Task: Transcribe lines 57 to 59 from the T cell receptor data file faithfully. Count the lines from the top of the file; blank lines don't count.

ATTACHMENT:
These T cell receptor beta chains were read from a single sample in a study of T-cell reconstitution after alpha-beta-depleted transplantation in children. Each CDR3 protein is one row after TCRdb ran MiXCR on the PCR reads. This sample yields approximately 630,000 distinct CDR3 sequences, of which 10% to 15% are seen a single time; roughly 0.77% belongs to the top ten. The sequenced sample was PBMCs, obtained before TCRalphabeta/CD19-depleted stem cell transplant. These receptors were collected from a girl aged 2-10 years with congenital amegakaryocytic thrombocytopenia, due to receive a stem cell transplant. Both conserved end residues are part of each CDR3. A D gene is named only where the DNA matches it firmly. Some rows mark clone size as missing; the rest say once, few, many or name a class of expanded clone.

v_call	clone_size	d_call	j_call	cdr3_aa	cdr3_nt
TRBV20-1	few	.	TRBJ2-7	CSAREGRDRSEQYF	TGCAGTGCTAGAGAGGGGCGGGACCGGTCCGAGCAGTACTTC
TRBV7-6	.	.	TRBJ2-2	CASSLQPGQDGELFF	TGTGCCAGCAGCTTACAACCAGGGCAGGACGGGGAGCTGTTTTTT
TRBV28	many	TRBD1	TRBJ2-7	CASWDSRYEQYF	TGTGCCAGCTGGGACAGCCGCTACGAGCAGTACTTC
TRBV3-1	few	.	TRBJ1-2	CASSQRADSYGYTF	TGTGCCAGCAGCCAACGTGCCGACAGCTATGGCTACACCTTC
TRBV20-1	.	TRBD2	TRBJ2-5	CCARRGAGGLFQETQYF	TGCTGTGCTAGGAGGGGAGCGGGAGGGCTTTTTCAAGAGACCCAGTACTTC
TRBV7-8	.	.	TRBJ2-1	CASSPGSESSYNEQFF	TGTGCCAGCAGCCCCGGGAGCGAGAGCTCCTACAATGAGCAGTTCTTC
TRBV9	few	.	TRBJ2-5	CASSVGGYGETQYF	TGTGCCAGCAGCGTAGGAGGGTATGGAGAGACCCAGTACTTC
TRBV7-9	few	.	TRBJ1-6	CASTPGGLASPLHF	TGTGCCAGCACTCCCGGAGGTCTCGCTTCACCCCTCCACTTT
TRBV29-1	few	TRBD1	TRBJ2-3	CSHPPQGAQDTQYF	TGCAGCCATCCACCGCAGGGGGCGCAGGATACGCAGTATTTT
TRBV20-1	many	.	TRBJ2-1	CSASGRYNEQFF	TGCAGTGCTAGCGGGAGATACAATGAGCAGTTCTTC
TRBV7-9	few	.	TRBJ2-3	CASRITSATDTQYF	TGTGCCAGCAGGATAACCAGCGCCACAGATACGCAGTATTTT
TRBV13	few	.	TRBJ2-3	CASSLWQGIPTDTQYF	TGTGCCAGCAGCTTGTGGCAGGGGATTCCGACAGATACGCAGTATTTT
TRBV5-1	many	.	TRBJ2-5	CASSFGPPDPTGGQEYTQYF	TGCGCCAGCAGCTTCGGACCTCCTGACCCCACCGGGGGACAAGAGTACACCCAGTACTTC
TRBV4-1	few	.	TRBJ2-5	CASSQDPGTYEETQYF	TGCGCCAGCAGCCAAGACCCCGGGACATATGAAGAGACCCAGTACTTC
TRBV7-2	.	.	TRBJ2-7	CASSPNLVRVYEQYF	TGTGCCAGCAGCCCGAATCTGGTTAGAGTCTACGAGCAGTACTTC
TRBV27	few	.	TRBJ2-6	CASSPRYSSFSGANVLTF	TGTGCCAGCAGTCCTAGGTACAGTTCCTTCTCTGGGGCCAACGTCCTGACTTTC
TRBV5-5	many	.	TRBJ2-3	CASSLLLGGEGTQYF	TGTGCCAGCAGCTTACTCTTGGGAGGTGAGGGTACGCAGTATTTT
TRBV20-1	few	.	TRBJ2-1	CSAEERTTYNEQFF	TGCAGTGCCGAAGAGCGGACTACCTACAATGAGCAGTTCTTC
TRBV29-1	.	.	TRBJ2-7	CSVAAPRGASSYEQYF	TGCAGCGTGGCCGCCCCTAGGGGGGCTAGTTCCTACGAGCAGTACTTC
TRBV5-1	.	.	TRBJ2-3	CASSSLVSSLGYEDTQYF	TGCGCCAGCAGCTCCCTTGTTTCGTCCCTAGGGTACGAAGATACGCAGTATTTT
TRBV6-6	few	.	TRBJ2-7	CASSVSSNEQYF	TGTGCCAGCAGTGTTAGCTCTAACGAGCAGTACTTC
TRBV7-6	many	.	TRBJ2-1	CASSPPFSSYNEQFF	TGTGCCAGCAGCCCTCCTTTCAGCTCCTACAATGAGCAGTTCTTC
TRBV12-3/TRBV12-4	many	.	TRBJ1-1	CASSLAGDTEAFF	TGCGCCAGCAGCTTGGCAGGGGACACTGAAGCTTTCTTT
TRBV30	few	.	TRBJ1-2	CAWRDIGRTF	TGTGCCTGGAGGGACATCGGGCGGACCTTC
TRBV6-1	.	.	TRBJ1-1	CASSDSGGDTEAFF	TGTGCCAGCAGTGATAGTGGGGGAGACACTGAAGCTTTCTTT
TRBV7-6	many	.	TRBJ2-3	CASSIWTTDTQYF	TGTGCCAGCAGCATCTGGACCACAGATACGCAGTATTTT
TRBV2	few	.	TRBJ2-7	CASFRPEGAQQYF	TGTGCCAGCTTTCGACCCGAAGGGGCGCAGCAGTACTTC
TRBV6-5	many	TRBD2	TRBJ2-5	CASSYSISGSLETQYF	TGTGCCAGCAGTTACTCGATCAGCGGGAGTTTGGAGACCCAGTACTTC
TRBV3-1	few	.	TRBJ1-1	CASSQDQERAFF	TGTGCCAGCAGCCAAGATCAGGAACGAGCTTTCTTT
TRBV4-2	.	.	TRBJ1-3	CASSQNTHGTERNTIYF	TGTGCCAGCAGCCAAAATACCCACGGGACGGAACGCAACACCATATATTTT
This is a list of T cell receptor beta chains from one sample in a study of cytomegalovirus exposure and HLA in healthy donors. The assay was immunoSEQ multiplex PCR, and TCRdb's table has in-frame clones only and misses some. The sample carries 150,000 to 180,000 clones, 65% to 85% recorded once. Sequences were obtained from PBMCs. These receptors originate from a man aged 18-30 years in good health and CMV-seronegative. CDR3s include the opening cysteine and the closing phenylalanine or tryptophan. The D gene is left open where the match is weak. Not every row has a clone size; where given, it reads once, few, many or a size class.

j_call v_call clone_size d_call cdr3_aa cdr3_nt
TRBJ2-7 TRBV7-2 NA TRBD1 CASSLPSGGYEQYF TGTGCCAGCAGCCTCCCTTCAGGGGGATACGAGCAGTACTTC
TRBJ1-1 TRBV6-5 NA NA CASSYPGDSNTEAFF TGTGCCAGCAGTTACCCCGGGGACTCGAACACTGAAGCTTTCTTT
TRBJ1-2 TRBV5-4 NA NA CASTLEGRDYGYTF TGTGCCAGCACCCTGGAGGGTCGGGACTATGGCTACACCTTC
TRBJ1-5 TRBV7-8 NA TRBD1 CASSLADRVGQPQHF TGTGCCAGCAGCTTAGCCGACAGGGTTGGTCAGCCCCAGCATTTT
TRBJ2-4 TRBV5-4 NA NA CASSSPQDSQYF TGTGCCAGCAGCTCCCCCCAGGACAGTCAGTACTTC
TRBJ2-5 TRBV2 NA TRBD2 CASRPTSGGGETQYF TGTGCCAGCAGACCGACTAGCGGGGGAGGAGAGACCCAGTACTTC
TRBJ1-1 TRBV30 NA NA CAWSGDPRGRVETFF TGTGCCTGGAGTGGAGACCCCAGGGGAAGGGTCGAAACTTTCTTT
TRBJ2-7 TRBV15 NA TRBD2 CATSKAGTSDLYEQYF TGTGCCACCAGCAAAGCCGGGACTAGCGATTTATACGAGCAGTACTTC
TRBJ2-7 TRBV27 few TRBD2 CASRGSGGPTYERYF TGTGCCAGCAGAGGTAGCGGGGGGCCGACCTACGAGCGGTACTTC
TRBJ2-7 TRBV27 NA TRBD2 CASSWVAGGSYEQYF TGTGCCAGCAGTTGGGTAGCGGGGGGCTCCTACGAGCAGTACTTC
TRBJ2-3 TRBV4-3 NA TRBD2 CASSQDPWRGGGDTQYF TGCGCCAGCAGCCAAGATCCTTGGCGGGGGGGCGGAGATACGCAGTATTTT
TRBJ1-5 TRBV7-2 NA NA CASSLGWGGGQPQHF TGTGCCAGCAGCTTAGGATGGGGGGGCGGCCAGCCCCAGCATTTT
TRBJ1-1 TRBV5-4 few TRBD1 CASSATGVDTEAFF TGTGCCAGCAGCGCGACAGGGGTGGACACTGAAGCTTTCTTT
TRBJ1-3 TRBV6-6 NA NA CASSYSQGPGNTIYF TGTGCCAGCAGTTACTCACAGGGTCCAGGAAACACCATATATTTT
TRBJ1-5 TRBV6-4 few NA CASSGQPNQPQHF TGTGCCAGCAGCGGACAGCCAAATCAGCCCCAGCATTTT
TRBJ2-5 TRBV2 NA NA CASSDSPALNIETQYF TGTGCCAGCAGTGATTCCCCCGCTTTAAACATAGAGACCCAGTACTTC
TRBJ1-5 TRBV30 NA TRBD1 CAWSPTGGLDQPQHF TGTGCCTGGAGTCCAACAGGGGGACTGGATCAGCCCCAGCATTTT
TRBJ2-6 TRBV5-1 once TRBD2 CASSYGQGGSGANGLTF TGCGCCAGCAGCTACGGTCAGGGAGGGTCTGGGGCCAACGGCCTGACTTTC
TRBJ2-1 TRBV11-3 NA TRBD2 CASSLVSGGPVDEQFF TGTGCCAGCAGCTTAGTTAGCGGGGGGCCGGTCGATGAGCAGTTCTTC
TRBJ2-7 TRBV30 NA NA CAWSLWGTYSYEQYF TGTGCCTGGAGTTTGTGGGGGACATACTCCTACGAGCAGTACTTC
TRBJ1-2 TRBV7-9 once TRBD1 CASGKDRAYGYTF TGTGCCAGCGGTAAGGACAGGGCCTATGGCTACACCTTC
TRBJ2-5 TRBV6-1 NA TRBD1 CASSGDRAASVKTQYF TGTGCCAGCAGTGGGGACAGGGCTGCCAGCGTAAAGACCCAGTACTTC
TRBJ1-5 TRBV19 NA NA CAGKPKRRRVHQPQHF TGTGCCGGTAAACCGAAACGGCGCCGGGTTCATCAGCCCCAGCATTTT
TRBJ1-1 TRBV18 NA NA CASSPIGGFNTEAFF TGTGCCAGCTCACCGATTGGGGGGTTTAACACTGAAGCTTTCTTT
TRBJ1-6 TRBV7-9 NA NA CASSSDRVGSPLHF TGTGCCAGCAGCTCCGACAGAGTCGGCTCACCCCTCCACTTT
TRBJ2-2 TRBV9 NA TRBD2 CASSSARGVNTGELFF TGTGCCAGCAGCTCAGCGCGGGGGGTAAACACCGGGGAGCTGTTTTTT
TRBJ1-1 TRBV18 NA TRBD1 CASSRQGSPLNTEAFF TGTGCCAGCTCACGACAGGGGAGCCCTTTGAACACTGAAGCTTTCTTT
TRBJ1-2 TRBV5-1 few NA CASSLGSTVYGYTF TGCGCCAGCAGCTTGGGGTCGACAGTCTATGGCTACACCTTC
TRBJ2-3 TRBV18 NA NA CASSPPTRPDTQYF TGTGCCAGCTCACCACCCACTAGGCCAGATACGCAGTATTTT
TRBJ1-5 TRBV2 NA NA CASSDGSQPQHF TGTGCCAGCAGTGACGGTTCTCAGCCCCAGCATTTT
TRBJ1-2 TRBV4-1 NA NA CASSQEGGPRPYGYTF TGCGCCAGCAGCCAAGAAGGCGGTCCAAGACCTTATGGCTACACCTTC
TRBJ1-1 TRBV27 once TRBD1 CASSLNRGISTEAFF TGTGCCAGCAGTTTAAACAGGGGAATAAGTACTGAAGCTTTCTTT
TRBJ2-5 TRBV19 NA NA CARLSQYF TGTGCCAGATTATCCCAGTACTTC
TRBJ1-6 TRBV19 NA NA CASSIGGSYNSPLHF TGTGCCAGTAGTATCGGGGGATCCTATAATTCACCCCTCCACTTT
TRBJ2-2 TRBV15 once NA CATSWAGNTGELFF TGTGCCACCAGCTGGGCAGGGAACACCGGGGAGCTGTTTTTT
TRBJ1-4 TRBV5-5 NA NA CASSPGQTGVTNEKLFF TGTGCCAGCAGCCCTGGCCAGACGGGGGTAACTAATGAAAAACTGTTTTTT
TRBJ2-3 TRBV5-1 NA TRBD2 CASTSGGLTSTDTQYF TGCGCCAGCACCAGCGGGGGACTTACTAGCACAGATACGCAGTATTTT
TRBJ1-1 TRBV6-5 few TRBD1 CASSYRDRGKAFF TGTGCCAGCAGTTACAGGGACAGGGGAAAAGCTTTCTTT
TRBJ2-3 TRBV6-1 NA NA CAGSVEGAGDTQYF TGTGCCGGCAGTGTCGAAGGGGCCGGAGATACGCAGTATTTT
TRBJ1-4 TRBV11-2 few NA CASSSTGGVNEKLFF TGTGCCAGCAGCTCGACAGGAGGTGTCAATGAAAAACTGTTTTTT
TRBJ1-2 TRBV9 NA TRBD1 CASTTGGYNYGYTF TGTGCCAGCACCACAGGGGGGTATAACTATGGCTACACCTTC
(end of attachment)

TRBJ1-5 TRBV19 NA NA CAGKPKRRRVHQPQHF TGTGCCGGTAAACCGAAACGGCGCCGGGTTCATCAGCCCCAGCATTTT
TRBJ1-1 TRBV18 NA NA CASSPIGGFNTEAFF TGTGCCAGCTCACCGATTGGGGGGTTTAACACTGAAGCTTTCTTT
TRBJ1-6 TRBV7-9 NA NA CASSSDRVGSPLHF TGTGCCAGCAGCTCCGACAGAGTCGGCTCACCCCTCCACTTT